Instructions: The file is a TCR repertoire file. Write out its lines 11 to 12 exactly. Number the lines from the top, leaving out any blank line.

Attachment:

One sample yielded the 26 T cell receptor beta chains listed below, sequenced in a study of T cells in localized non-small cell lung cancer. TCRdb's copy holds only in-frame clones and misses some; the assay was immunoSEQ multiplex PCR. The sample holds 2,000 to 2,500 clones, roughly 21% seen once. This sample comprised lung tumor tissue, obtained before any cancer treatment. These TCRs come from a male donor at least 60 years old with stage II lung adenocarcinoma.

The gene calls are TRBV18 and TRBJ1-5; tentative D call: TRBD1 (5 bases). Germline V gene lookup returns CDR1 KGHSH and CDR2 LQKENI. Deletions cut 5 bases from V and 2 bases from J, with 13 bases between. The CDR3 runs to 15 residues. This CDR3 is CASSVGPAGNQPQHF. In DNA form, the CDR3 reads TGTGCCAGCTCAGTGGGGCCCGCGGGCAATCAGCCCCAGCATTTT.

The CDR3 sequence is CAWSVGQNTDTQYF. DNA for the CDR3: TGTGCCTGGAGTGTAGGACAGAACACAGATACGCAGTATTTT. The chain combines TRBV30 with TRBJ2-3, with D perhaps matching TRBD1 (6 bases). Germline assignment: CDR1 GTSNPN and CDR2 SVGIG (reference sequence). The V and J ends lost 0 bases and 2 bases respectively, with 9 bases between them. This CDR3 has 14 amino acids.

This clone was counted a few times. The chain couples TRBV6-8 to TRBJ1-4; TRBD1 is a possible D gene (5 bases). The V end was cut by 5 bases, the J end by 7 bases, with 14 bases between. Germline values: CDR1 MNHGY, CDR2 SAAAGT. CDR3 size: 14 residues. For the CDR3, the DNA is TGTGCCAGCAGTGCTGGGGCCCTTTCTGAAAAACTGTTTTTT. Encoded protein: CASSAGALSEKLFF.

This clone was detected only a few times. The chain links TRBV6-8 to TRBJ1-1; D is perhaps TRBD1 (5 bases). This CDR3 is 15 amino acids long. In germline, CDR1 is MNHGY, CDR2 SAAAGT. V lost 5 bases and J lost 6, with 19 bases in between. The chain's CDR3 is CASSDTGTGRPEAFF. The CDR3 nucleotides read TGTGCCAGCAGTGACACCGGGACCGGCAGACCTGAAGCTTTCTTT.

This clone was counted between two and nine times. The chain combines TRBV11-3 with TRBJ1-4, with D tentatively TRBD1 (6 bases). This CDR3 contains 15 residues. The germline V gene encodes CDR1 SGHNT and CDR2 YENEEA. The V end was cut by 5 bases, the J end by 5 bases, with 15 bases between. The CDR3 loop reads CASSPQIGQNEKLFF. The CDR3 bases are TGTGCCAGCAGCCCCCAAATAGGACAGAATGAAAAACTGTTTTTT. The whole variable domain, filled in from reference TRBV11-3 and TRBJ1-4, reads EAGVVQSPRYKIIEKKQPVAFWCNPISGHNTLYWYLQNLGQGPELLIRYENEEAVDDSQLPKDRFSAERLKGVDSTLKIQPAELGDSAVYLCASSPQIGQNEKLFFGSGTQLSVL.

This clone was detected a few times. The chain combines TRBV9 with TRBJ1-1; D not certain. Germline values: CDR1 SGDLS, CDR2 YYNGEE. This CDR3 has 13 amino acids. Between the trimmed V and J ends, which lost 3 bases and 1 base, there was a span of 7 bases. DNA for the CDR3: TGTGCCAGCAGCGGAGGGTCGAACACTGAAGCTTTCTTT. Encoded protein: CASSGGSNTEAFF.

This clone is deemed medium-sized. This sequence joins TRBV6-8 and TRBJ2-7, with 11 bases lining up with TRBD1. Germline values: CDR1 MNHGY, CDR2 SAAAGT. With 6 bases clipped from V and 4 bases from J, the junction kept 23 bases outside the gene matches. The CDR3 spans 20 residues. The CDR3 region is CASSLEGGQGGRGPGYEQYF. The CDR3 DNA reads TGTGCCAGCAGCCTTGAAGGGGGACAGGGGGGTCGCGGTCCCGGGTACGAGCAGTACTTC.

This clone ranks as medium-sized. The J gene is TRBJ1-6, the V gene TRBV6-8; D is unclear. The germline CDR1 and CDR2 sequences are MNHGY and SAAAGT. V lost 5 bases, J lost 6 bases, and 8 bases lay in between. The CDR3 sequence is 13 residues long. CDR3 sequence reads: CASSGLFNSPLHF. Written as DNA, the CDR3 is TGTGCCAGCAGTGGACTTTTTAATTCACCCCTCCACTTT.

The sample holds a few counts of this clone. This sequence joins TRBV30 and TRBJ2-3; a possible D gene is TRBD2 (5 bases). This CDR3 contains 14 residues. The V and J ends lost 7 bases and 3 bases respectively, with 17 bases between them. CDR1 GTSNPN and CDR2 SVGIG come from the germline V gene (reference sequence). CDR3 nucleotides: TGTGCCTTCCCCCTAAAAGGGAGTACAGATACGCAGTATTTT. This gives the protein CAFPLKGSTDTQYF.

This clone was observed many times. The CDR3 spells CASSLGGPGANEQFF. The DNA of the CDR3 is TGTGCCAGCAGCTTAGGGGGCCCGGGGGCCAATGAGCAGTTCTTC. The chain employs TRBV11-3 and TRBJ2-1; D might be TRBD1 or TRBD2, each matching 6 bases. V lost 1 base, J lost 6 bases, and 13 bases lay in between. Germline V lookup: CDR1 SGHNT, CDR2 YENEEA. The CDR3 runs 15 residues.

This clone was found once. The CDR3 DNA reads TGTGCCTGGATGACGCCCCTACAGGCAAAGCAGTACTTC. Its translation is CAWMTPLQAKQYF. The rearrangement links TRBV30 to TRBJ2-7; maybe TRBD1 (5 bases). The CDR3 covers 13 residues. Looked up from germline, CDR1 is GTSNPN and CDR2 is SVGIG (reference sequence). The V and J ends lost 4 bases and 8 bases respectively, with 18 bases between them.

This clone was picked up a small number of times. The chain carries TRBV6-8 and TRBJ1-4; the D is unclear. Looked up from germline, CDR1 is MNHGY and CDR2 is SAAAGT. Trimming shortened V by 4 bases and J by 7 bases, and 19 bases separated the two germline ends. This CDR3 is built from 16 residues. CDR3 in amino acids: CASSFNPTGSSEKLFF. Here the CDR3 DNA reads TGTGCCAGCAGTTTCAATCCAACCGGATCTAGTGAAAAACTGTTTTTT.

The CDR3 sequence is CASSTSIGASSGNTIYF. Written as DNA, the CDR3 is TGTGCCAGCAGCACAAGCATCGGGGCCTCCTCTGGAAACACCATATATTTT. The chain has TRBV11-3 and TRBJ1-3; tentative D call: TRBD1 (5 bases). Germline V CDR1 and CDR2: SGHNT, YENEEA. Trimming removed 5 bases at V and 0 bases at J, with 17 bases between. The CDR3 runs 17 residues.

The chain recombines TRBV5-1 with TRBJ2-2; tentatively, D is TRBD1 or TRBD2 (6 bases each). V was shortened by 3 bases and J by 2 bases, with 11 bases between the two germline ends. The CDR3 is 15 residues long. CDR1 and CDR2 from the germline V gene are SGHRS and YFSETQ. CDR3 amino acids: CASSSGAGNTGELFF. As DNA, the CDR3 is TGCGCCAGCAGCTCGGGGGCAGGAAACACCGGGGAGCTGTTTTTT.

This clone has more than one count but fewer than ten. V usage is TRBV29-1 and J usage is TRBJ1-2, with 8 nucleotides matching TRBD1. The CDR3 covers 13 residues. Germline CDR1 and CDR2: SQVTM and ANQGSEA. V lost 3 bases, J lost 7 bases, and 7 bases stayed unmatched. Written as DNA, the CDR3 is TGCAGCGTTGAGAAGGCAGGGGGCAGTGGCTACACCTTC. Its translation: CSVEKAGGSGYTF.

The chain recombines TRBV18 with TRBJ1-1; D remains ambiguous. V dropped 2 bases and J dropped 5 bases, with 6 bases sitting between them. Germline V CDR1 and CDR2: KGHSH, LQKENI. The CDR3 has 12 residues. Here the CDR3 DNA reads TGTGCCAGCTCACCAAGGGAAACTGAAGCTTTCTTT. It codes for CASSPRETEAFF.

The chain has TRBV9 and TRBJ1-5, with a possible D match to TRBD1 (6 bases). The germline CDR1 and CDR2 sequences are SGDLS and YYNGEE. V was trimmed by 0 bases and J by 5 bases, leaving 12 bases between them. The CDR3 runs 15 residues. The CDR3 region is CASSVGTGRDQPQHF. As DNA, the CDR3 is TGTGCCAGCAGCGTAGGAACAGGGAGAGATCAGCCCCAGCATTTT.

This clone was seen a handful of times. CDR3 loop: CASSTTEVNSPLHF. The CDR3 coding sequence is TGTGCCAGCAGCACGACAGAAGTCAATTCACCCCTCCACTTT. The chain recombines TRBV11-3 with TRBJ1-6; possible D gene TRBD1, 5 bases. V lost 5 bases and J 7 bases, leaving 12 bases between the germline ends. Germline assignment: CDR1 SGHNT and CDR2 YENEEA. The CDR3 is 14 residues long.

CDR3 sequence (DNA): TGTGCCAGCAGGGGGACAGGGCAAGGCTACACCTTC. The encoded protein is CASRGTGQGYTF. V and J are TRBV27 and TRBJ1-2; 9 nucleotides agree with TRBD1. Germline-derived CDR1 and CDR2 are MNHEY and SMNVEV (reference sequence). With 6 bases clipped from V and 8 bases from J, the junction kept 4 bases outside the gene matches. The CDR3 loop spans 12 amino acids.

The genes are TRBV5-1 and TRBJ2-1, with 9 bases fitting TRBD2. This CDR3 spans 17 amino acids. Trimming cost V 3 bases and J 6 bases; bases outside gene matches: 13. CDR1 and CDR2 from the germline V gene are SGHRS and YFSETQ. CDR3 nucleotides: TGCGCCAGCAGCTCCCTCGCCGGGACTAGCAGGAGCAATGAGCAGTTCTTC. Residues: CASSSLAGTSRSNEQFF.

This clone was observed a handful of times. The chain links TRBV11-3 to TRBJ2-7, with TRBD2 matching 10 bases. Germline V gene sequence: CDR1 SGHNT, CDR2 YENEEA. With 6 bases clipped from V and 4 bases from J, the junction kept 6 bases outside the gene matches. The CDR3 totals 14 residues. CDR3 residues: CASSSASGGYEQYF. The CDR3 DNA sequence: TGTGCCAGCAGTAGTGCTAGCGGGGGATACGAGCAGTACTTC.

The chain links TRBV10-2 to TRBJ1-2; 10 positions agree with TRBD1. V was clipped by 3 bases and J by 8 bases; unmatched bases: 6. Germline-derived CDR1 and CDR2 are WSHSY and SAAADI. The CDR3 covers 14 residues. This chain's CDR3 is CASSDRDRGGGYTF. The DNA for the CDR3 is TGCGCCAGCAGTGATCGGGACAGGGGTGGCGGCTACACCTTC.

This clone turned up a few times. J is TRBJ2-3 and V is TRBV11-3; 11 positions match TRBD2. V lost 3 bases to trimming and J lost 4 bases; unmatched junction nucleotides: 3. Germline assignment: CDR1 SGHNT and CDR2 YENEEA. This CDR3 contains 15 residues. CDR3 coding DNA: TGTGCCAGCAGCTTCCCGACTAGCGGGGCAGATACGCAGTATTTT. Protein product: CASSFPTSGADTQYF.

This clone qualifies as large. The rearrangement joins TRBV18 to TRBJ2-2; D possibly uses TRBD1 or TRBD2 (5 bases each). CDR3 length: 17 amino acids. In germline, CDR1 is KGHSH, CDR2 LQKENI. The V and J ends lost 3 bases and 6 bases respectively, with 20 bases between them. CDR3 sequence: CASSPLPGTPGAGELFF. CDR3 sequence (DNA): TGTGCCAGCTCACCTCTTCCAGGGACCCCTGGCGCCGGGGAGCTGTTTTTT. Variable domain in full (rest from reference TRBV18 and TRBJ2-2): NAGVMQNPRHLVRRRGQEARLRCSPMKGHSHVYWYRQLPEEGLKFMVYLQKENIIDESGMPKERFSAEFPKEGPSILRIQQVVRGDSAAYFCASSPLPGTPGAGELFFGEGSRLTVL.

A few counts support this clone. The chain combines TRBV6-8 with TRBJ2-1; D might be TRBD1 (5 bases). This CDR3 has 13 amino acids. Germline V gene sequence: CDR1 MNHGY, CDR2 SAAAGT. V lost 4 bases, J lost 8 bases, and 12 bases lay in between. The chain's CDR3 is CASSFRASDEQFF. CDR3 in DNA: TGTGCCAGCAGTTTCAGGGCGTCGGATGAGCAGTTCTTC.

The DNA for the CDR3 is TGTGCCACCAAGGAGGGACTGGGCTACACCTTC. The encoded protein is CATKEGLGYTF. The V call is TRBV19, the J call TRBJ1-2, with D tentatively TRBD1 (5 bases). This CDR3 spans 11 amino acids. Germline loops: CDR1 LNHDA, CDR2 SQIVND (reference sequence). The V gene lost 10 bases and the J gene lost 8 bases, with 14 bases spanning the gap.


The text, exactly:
This clone was observed many times. The CDR3 spells CASSLGGPGANEQFF. The DNA of the CDR3 is TGTGCCAGCAGCTTAGGGGGCCCGGGGGCCAATGAGCAGTTCTTC. The chain employs TRBV11-3 and TRBJ2-1; D might be TRBD1 or TRBD2, each matching 6 bases. V lost 1 base, J lost 6 bases, and 13 bases lay in between. Germline V lookup: CDR1 SGHNT, CDR2 YENEEA. The CDR3 runs 15 residues.

This clone was found once. The CDR3 DNA reads TGTGCCTGGATGACGCCCCTACAGGCAAAGCAGTACTTC. Its translation is CAWMTPLQAKQYF. The rearrangement links TRBV30 to TRBJ2-7; maybe TRBD1 (5 bases). The CDR3 covers 13 residues. Looked up from germline, CDR1 is GTSNPN and CDR2 is SVGIG (reference sequence). The V and J ends lost 4 bases and 8 bases respectively, with 18 bases between them.